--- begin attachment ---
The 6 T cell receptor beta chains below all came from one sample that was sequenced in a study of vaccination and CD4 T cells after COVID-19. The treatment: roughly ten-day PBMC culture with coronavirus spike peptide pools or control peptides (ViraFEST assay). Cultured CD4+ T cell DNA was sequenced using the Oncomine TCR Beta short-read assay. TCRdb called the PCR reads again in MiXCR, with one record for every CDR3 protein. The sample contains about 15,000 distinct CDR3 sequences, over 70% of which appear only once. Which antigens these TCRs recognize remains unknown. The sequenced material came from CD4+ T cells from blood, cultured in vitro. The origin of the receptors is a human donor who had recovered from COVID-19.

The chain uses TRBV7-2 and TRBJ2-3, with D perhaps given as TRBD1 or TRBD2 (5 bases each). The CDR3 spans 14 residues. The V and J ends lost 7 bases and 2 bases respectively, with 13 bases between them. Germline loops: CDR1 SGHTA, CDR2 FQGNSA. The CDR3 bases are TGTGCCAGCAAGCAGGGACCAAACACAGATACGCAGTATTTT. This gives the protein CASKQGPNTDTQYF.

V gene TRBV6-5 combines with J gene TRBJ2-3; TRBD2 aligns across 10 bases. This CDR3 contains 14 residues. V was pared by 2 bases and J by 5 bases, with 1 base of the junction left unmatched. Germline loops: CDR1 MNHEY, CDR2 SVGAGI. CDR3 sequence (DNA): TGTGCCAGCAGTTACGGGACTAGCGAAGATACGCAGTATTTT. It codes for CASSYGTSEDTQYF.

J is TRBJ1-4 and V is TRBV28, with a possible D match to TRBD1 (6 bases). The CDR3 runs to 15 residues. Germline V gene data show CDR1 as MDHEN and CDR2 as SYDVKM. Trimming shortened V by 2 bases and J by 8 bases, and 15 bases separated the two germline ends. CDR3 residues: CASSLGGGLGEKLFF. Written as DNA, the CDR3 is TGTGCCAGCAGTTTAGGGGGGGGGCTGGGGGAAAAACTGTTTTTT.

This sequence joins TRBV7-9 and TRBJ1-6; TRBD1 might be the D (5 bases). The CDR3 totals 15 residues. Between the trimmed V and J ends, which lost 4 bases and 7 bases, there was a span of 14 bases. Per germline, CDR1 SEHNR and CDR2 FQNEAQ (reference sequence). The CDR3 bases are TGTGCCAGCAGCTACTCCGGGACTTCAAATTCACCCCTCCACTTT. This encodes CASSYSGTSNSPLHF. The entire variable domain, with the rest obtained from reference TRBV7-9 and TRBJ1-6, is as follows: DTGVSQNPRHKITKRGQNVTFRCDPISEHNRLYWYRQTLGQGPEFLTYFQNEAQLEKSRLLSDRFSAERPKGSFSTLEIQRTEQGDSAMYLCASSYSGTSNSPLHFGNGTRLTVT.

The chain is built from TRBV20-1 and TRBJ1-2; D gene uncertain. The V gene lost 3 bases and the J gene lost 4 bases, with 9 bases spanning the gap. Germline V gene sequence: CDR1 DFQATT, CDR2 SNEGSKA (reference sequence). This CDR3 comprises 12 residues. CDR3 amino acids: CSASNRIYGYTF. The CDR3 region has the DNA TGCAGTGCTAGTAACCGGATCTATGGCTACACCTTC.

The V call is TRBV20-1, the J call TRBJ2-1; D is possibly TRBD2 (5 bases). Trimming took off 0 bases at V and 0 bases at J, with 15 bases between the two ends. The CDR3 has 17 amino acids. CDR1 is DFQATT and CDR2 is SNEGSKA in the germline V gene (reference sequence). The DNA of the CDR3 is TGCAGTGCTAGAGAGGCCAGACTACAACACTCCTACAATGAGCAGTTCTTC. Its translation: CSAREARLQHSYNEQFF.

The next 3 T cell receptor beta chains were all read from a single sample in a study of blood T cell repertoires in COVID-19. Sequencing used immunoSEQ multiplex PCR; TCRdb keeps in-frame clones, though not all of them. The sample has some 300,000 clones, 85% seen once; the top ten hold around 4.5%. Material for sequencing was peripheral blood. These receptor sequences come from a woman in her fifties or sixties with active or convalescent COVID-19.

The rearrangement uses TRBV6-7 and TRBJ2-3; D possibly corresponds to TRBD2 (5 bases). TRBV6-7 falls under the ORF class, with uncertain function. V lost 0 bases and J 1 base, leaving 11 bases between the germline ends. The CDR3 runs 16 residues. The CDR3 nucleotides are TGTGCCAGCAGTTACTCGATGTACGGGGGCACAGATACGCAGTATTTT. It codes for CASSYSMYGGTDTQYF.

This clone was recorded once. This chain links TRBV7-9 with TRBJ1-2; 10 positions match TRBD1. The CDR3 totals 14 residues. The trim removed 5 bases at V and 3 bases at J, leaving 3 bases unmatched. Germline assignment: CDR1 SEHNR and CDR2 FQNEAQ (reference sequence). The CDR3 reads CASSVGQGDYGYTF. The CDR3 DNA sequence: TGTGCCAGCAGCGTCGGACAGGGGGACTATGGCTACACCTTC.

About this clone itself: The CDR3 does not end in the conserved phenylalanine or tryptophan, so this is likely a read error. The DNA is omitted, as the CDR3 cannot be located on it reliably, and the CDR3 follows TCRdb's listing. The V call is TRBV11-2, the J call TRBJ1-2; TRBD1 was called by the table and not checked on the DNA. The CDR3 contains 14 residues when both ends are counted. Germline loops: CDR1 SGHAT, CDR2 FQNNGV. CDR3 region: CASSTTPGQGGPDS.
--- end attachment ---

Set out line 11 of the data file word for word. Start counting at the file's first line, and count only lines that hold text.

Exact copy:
About this clone itself: The CDR3 does not end in the conserved phenylalanine or tryptophan, so this is likely a read error. The DNA is omitted, as the CDR3 cannot be located on it reliably, and the CDR3 follows TCRdb's listing. The V call is TRBV11-2, the J call TRBJ1-2; TRBD1 was called by the table and not checked on the DNA. The CDR3 contains 14 residues when both ends are counted. Germline loops: CDR1 SGHAT, CDR2 FQNNGV. CDR3 region: CASSTTPGQGGPDS.